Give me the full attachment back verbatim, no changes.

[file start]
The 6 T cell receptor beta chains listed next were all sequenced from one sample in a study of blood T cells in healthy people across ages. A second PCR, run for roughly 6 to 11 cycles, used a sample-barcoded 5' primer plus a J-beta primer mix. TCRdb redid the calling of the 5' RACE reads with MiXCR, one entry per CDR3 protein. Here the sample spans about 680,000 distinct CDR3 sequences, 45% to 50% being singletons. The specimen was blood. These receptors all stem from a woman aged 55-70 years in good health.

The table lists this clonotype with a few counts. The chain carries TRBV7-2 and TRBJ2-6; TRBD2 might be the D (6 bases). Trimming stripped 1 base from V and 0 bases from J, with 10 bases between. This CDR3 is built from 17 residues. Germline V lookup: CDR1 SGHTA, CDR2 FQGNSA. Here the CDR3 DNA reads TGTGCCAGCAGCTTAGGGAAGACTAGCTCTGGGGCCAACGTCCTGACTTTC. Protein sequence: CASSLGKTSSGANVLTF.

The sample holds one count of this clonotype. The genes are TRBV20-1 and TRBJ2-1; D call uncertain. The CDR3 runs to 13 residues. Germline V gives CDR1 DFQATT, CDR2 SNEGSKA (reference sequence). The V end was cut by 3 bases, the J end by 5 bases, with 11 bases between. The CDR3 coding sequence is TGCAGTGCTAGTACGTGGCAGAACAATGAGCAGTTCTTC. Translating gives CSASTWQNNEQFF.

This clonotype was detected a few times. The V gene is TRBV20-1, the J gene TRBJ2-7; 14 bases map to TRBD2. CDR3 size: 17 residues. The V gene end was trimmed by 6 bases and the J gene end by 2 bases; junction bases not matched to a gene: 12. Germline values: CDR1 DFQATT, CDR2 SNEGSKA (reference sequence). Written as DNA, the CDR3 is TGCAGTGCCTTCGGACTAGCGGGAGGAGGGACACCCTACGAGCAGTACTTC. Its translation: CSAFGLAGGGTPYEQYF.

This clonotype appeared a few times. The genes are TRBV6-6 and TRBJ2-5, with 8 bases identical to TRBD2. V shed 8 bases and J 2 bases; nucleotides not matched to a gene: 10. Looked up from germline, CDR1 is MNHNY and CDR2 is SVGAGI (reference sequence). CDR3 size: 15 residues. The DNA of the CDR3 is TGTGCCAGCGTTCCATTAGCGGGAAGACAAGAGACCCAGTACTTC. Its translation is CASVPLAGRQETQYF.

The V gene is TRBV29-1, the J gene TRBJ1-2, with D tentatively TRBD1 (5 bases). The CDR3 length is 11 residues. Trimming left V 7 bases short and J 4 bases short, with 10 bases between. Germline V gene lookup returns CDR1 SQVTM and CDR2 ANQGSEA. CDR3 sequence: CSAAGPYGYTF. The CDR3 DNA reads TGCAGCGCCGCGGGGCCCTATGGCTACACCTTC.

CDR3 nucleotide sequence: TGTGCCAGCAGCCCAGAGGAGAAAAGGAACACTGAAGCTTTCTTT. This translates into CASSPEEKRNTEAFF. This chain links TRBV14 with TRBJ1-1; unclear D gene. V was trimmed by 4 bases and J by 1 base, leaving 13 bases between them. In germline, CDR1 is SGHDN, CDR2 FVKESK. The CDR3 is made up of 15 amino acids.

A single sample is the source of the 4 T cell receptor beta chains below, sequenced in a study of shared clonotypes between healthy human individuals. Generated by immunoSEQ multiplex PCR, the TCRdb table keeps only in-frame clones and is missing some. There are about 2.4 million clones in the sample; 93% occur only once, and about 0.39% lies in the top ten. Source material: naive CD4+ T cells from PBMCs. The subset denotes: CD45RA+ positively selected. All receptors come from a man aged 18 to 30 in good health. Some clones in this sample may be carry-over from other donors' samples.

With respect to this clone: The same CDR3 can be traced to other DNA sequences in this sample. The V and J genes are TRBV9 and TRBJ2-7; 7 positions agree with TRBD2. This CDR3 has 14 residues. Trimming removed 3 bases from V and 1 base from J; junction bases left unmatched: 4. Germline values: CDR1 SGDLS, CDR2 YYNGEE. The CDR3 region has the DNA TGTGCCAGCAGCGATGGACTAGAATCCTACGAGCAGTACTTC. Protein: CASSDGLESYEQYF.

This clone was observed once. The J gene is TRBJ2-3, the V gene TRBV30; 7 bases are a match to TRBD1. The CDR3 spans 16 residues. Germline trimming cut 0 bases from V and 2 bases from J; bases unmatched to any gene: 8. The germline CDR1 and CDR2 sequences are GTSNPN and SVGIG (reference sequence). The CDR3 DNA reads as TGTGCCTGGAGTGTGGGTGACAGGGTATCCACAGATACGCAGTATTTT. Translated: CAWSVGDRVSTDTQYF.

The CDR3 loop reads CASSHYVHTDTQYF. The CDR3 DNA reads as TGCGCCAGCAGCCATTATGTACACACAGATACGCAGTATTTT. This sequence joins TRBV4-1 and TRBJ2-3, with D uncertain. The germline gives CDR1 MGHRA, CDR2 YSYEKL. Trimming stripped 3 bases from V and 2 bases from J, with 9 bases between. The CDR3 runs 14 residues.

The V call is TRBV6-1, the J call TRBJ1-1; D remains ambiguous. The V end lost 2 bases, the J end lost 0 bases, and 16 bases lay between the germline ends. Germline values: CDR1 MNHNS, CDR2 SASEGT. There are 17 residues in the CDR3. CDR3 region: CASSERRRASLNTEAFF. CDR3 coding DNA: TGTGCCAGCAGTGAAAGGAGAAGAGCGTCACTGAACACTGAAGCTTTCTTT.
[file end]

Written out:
The 6 T cell receptor beta chains listed next were all sequenced from one sample in a study of blood T cells in healthy people across ages. A second PCR, run for roughly 6 to 11 cycles, used a sample-barcoded 5' primer plus a J-beta primer mix. TCRdb redid the calling of the 5' RACE reads with MiXCR, one entry per CDR3 protein. Here the sample spans about 680,000 distinct CDR3 sequences, 45% to 50% being singletons. The specimen was blood. These receptors all stem from a woman aged 55-70 years in good health.

The table lists this clonotype with a few counts. The chain carries TRBV7-2 and TRBJ2-6; TRBD2 might be the D (6 bases). Trimming stripped 1 base from V and 0 bases from J, with 10 bases between. This CDR3 is built from 17 residues. Germline V lookup: CDR1 SGHTA, CDR2 FQGNSA. Here the CDR3 DNA reads TGTGCCAGCAGCTTAGGGAAGACTAGCTCTGGGGCCAACGTCCTGACTTTC. Protein sequence: CASSLGKTSSGANVLTF.

The sample holds one count of this clonotype. The genes are TRBV20-1 and TRBJ2-1; D call uncertain. The CDR3 runs to 13 residues. Germline V gives CDR1 DFQATT, CDR2 SNEGSKA (reference sequence). The V end was cut by 3 bases, the J end by 5 bases, with 11 bases between. The CDR3 coding sequence is TGCAGTGCTAGTACGTGGCAGAACAATGAGCAGTTCTTC. Translating gives CSASTWQNNEQFF.

This clonotype was detected a few times. The V gene is TRBV20-1, the J gene TRBJ2-7; 14 bases map to TRBD2. CDR3 size: 17 residues. The V gene end was trimmed by 6 bases and the J gene end by 2 bases; junction bases not matched to a gene: 12. Germline values: CDR1 DFQATT, CDR2 SNEGSKA (reference sequence). Written as DNA, the CDR3 is TGCAGTGCCTTCGGACTAGCGGGAGGAGGGACACCCTACGAGCAGTACTTC. Its translation: CSAFGLAGGGTPYEQYF.

This clonotype appeared a few times. The genes are TRBV6-6 and TRBJ2-5, with 8 bases identical to TRBD2. V shed 8 bases and J 2 bases; nucleotides not matched to a gene: 10. Looked up from germline, CDR1 is MNHNY and CDR2 is SVGAGI (reference sequence). CDR3 size: 15 residues. The DNA of the CDR3 is TGTGCCAGCGTTCCATTAGCGGGAAGACAAGAGACCCAGTACTTC. Its translation is CASVPLAGRQETQYF.

The V gene is TRBV29-1, the J gene TRBJ1-2, with D tentatively TRBD1 (5 bases). The CDR3 length is 11 residues. Trimming left V 7 bases short and J 4 bases short, with 10 bases between. Germline V gene lookup returns CDR1 SQVTM and CDR2 ANQGSEA. CDR3 sequence: CSAAGPYGYTF. The CDR3 DNA reads TGCAGCGCCGCGGGGCCCTATGGCTACACCTTC.

CDR3 nucleotide sequence: TGTGCCAGCAGCCCAGAGGAGAAAAGGAACACTGAAGCTTTCTTT. This translates into CASSPEEKRNTEAFF. This chain links TRBV14 with TRBJ1-1; unclear D gene. V was trimmed by 4 bases and J by 1 base, leaving 13 bases between them. In germline, CDR1 is SGHDN, CDR2 FVKESK. The CDR3 is made up of 15 amino acids.

A single sample is the source of the 4 T cell receptor beta chains below, sequenced in a study of shared clonotypes between healthy human individuals. Generated by immunoSEQ multiplex PCR, the TCRdb table keeps only in-frame clones and is missing some. There are about 2.4 million clones in the sample; 93% occur only once, and about 0.39% lies in the top ten. Source material: naive CD4+ T cells from PBMCs. The subset denotes: CD45RA+ positively selected. All receptors come from a man aged 18 to 30 in good health. Some clones in this sample may be carry-over from other donors' samples.

With respect to this clone: The same CDR3 can be traced to other DNA sequences in this sample. The V and J genes are TRBV9 and TRBJ2-7; 7 positions agree with TRBD2. This CDR3 has 14 residues. Trimming removed 3 bases from V and 1 base from J; junction bases left unmatched: 4. Germline values: CDR1 SGDLS, CDR2 YYNGEE. The CDR3 region has the DNA TGTGCCAGCAGCGATGGACTAGAATCCTACGAGCAGTACTTC. Protein: CASSDGLESYEQYF.

This clone was observed once. The J gene is TRBJ2-3, the V gene TRBV30; 7 bases are a match to TRBD1. The CDR3 spans 16 residues. Germline trimming cut 0 bases from V and 2 bases from J; bases unmatched to any gene: 8. The germline CDR1 and CDR2 sequences are GTSNPN and SVGIG (reference sequence). The CDR3 DNA reads as TGTGCCTGGAGTGTGGGTGACAGGGTATCCACAGATACGCAGTATTTT. Translated: CAWSVGDRVSTDTQYF.

The CDR3 loop reads CASSHYVHTDTQYF. The CDR3 DNA reads as TGCGCCAGCAGCCATTATGTACACACAGATACGCAGTATTTT. This sequence joins TRBV4-1 and TRBJ2-3, with D uncertain. The germline gives CDR1 MGHRA, CDR2 YSYEKL. Trimming stripped 3 bases from V and 2 bases from J, with 9 bases between. The CDR3 runs 14 residues.

The V call is TRBV6-1, the J call TRBJ1-1; D remains ambiguous. The V end lost 2 bases, the J end lost 0 bases, and 16 bases lay between the germline ends. Germline values: CDR1 MNHNS, CDR2 SASEGT. There are 17 residues in the CDR3. CDR3 region: CASSERRRASLNTEAFF. CDR3 coding DNA: TGTGCCAGCAGTGAAAGGAGAAGAGCGTCACTGAACACTGAAGCTTTCTTT.